All three samples turned out well on the technical side, that is, each one dried well, has excellent binding properties, nice texture and pleasant mouthfeel. As far as the colour, there does not appear to be any difference between the two probiotic samples and the T-SPX sample. This is surprising since T-SPX contains the bacteria Staphyllococcus Xylous which is supposed to aid in the salami having that attractive red colour. All three are almost identical, with the possible exception of No. 2, the yogourt sample that seems to not have dried as much as the other two at this point in time. And to my great surprise, there is almost no detectable difference in taste! No 1 and Number 2 are truly identical, while to me No. 3 (T-SPX) might have a bit more flavour. By that I mean that the spices come to the front just a little bit better. But I did a blind test with three friends, and none of them could tell any difference between any of the samples. They concluded that it was the same product!

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Salami after 46 days.


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No discernible difference in colour or any other outward appearance in the three samples.

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Salami sample No. 1, probiotic powder

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Salami sample No. 2, yogourt

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Salami Sample No. 3, Bactoferm T-SPX
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Post by crustyo44 » Mon Apr 07, 2014 07:14

Hi Red,
Congratulations on such an informative series of posts. What you did is absolutely fabulous.
For many people around the world, cultures are beyond their reach, either in monetary terms or shipping terms, I am thinking about culture temperatures in transit.
You will go down in the sausage fermenting history as a tenacious experimenter and be remembered all around the world, especially in un-developed areas.
Red for President is what these guys usually say south of the Border??
Cheers,
Jan.
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Post by el Ducko » Mon Apr 07, 2014 14:33

So, having never made salami before, do you think an amateur sausage maker like me with no fermented sausage experience could use yoghurt culture and an UMAi bag and a garage refrigerator to make this sort of thing?

I'm very tempted to try, but would like the benefit of your experience. I've always wanted to try it, but CW's remarks about temperature during shipment (mainly during our nomadic lifestyle), plus my own lack of equipment for temperature + humidity control, has stopped me in the past.
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Post by redzed » Mon Apr 07, 2014 18:46

My experiments are far from being scientific, but did result in showing that using probiotic cultures can lower the pH of commutated meat and alter it in a way that produces a consumable product. But a few things need to be pointed out. The yogourt I used was not selected at random. I searched far and wide and went to several grocery and health food stores to find fresh yogourt that contained active cultures. From the available scientific literature I learned that the following Lactic Acid Bacteria (LAB) have been successfully used in fermenting sausages: l. rhamnosus, l. casei/paracasei, l. plantarum and bifidobacterium lactis. The yogourt I used contained one or more of these cultures, as did the Costco brand of probiotic capsules. These cultures are able to survice the nitriMy experiment also showed that fermenting with probiotics in powder form worked just as well, or maybe even better than with with yogourt. The yogourt sample did not dry as fast as the other two samples, although that did not affect the taste or other qualities of the sausage. I also successfully made yogourt with pasteurized milk using the same probiotic powder.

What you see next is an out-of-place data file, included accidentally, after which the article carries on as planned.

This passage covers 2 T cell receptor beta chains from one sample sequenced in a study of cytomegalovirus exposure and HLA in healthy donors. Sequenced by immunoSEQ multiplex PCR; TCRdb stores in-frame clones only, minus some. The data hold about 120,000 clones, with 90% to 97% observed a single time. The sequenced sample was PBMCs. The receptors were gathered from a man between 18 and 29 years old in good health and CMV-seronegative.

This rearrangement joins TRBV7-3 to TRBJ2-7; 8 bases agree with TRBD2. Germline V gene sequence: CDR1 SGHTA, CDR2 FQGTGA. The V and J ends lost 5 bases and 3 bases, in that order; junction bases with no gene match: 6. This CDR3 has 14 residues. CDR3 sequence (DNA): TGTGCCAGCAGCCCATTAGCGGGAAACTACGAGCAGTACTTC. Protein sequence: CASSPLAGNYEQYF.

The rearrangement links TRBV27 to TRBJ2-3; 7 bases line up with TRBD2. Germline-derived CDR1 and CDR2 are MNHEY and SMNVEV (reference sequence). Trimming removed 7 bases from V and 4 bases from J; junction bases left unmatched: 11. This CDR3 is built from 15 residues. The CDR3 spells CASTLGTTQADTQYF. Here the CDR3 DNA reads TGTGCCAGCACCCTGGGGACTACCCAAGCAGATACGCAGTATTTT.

In an extension of this experiment I made another sausage a Spicy Duck Salami using yogourt. Here I learned that the sausage needs to be fermented at a temperature higher than 25°C. There was very minimal pH drop at 21°, and a rapid drop once the temp was raised to 27-28.
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Post by redzed » Mon Apr 07, 2014 19:12

el Ducko wrote:So, having never made salami before, do you think an amateur sausage maker like me with no fermented sausage experience could use yoghurt culture and an UMAi bag and a garage refrigerator to make this sort of thing?
That is a good question! I would definitely try it! As I indicated in my other posts, certain lactic bacteria found in yogourt will successfully ferment the sausage. But you still need to carry out the fermentation in a controlled environment, 28-30C and 90% RH. The permeable UMAi bag will probably work in the drying process.

But rather than using yogourt, why not probiotic powder? There is also a Korean study where kimchi was used successfully to ferment sausage.
http://www.deepdyve.com/lp/elsevier/the ... %3Dsausage
Kimchi contains l.curvatus, l.sakei, l.brevis and l. plantarum, the same bacteria that is found in commercial starter cultures. And you can get Kimchi powder in health food stores.
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Post by el Ducko » Tue Apr 08, 2014 04:24

redzed wrote:That is a good question! I would definitely try it! As I indicated in my other posts, certain lactic bacteria found in yogourt will successfully ferment the sausage. But you still need to carry out the fermentation in a controlled environment, 28-30C and 90% RH. The permeable UMAi bag will probably work in the drying process.

But rather than using yogourt, why not probiotic powder?...
UhOh! It's starting to get complicated, again.

I think I'll hold off until I can use the real ingredients in a controllable environment. The summer sausage turned out great, but isn't nearly as exotic (or demanding) as a good salami. You guys are getting my appetite for fermented sausages stimulated, though. Maybe I need to save up and break down and take the plunge and whatever other trite excuses I can think up. Thanks for all the experimental work. As they say, "Inquiring Minds Want to Know."